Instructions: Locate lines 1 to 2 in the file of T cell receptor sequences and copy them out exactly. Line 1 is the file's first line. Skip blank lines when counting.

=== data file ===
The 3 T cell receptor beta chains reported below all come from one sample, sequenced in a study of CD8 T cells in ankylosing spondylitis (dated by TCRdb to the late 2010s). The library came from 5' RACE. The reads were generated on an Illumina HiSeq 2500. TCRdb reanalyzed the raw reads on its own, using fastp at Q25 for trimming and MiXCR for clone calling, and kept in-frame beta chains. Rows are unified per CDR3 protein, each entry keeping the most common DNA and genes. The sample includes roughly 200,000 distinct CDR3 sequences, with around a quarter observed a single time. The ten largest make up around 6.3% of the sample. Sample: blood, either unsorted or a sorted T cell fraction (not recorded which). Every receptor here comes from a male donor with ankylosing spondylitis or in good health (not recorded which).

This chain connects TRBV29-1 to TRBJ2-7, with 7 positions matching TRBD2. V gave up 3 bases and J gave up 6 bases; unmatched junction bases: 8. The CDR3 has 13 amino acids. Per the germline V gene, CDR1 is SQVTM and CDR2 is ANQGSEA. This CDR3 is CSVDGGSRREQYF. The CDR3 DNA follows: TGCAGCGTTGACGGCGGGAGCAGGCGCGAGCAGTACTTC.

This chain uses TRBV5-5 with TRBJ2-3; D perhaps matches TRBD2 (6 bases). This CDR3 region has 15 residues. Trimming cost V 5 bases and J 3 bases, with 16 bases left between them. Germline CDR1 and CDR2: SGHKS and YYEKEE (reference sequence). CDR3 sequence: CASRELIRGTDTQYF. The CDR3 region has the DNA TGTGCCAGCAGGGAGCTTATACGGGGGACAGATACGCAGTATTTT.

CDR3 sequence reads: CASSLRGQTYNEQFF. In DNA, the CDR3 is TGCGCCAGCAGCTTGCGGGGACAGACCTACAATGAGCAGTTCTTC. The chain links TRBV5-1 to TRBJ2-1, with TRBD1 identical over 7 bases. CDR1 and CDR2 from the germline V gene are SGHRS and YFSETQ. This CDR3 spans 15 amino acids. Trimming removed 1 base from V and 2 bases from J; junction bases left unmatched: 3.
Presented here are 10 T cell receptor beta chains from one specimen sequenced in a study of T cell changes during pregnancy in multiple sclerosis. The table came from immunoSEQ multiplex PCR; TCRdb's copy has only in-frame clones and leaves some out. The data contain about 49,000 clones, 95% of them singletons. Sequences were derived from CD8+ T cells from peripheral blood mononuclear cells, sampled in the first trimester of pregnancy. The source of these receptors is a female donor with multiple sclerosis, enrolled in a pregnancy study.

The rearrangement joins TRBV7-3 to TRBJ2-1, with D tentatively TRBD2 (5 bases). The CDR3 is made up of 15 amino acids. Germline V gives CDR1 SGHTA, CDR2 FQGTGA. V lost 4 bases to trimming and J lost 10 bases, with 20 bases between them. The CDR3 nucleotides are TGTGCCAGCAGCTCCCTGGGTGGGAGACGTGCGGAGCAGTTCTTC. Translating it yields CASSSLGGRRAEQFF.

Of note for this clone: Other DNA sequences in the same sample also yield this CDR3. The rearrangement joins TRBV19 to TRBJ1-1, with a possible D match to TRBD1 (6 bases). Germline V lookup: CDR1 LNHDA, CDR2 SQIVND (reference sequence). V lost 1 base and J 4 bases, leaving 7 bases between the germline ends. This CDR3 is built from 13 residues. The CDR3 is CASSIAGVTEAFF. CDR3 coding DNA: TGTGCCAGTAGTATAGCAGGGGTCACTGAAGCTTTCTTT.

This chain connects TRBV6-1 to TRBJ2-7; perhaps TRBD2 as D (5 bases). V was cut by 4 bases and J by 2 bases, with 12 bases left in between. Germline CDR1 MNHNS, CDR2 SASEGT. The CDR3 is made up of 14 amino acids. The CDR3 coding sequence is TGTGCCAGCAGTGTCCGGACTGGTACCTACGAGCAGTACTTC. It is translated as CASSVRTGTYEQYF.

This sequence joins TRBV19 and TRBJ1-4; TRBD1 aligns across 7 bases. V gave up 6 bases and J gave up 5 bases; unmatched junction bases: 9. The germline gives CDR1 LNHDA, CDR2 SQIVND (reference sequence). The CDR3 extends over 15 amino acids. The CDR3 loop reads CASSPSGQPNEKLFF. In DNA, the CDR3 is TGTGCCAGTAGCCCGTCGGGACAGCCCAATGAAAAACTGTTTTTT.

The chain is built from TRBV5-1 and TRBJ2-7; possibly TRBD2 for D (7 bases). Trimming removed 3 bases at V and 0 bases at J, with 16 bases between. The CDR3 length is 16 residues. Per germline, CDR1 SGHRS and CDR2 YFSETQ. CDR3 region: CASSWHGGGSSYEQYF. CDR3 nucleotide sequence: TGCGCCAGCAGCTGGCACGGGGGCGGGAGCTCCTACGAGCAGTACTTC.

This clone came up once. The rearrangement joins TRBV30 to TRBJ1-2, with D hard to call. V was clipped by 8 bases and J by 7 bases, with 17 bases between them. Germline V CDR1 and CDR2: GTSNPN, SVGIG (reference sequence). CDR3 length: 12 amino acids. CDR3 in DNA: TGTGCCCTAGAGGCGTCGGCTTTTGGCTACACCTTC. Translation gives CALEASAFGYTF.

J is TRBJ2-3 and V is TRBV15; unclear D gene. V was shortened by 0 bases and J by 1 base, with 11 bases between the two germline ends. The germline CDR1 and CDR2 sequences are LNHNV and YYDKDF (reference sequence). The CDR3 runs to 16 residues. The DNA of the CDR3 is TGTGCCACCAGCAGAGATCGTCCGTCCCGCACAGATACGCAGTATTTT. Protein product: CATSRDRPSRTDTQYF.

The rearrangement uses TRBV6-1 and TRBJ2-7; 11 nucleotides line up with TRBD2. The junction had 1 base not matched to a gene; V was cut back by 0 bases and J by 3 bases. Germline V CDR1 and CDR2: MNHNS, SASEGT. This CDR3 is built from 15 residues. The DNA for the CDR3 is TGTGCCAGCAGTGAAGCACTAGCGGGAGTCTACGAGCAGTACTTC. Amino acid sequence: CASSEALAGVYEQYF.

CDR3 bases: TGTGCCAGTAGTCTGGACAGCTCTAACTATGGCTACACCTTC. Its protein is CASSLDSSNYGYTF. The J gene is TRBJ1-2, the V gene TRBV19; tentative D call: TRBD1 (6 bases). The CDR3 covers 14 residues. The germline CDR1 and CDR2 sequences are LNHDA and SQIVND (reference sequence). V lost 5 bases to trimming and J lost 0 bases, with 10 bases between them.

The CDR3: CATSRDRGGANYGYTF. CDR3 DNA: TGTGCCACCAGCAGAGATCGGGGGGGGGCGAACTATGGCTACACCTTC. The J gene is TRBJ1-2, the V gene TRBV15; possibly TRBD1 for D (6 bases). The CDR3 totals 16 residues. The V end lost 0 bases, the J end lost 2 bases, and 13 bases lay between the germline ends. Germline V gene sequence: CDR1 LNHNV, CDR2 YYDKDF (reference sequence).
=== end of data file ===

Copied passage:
The 3 T cell receptor beta chains reported below all come from one sample, sequenced in a study of CD8 T cells in ankylosing spondylitis (dated by TCRdb to the late 2010s). The library came from 5' RACE. The reads were generated on an Illumina HiSeq 2500. TCRdb reanalyzed the raw reads on its own, using fastp at Q25 for trimming and MiXCR for clone calling, and kept in-frame beta chains. Rows are unified per CDR3 protein, each entry keeping the most common DNA and genes. The sample includes roughly 200,000 distinct CDR3 sequences, with around a quarter observed a single time. The ten largest make up around 6.3% of the sample. Sample: blood, either unsorted or a sorted T cell fraction (not recorded which). Every receptor here comes from a male donor with ankylosing spondylitis or in good health (not recorded which).

This chain connects TRBV29-1 to TRBJ2-7, with 7 positions matching TRBD2. V gave up 3 bases and J gave up 6 bases; unmatched junction bases: 8. The CDR3 has 13 amino acids. Per the germline V gene, CDR1 is SQVTM and CDR2 is ANQGSEA. This CDR3 is CSVDGGSRREQYF. The CDR3 DNA follows: TGCAGCGTTGACGGCGGGAGCAGGCGCGAGCAGTACTTC.